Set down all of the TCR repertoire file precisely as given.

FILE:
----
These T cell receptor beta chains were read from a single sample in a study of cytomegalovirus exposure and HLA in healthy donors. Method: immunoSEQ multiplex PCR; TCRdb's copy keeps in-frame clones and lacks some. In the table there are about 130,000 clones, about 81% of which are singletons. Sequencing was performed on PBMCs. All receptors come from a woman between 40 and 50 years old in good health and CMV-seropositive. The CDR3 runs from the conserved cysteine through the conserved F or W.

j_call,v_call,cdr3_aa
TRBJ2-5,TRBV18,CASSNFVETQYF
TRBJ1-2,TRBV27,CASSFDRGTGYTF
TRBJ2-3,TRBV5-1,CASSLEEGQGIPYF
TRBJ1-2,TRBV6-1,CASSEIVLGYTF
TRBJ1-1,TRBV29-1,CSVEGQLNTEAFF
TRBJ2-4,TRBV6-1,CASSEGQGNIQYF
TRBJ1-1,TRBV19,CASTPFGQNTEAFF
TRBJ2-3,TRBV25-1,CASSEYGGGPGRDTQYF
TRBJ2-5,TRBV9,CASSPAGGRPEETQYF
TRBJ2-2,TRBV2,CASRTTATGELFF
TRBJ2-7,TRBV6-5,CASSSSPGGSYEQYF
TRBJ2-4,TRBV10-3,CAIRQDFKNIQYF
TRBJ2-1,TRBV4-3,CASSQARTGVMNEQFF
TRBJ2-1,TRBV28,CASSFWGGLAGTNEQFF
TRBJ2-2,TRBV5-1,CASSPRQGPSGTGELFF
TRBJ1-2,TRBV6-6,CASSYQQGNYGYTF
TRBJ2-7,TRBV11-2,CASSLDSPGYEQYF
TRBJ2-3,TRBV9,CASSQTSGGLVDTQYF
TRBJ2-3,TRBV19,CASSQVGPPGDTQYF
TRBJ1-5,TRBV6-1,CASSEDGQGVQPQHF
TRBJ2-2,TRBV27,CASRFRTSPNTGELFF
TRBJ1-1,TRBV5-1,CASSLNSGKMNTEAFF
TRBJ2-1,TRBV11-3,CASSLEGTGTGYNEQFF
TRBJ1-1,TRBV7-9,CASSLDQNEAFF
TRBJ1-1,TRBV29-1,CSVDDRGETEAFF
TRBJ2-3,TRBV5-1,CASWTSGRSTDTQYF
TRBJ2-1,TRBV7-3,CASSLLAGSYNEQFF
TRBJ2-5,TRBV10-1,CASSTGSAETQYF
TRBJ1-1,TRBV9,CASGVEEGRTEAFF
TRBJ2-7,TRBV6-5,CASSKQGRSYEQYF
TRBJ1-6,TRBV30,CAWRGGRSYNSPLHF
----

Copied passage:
These T cell receptor beta chains were read from a single sample in a study of cytomegalovirus exposure and HLA in healthy donors. Method: immunoSEQ multiplex PCR; TCRdb's copy keeps in-frame clones and lacks some. In the table there are about 130,000 clones, about 81% of which are singletons. Sequencing was performed on PBMCs. All receptors come from a woman between 40 and 50 years old in good health and CMV-seropositive. The CDR3 runs from the conserved cysteine through the conserved F or W.

j_call,v_call,cdr3_aa
TRBJ2-5,TRBV18,CASSNFVETQYF
TRBJ1-2,TRBV27,CASSFDRGTGYTF
TRBJ2-3,TRBV5-1,CASSLEEGQGIPYF
TRBJ1-2,TRBV6-1,CASSEIVLGYTF
TRBJ1-1,TRBV29-1,CSVEGQLNTEAFF
TRBJ2-4,TRBV6-1,CASSEGQGNIQYF
TRBJ1-1,TRBV19,CASTPFGQNTEAFF
TRBJ2-3,TRBV25-1,CASSEYGGGPGRDTQYF
TRBJ2-5,TRBV9,CASSPAGGRPEETQYF
TRBJ2-2,TRBV2,CASRTTATGELFF
TRBJ2-7,TRBV6-5,CASSSSPGGSYEQYF
TRBJ2-4,TRBV10-3,CAIRQDFKNIQYF
TRBJ2-1,TRBV4-3,CASSQARTGVMNEQFF
TRBJ2-1,TRBV28,CASSFWGGLAGTNEQFF
TRBJ2-2,TRBV5-1,CASSPRQGPSGTGELFF
TRBJ1-2,TRBV6-6,CASSYQQGNYGYTF
TRBJ2-7,TRBV11-2,CASSLDSPGYEQYF
TRBJ2-3,TRBV9,CASSQTSGGLVDTQYF
TRBJ2-3,TRBV19,CASSQVGPPGDTQYF
TRBJ1-5,TRBV6-1,CASSEDGQGVQPQHF
TRBJ2-2,TRBV27,CASRFRTSPNTGELFF
TRBJ1-1,TRBV5-1,CASSLNSGKMNTEAFF
TRBJ2-1,TRBV11-3,CASSLEGTGTGYNEQFF
TRBJ1-1,TRBV7-9,CASSLDQNEAFF
TRBJ1-1,TRBV29-1,CSVDDRGETEAFF
TRBJ2-3,TRBV5-1,CASWTSGRSTDTQYF
TRBJ2-1,TRBV7-3,CASSLLAGSYNEQFF
TRBJ2-5,TRBV10-1,CASSTGSAETQYF
TRBJ1-1,TRBV9,CASGVEEGRTEAFF
TRBJ2-7,TRBV6-5,CASSKQGRSYEQYF
TRBJ1-6,TRBV30,CAWRGGRSYNSPLHF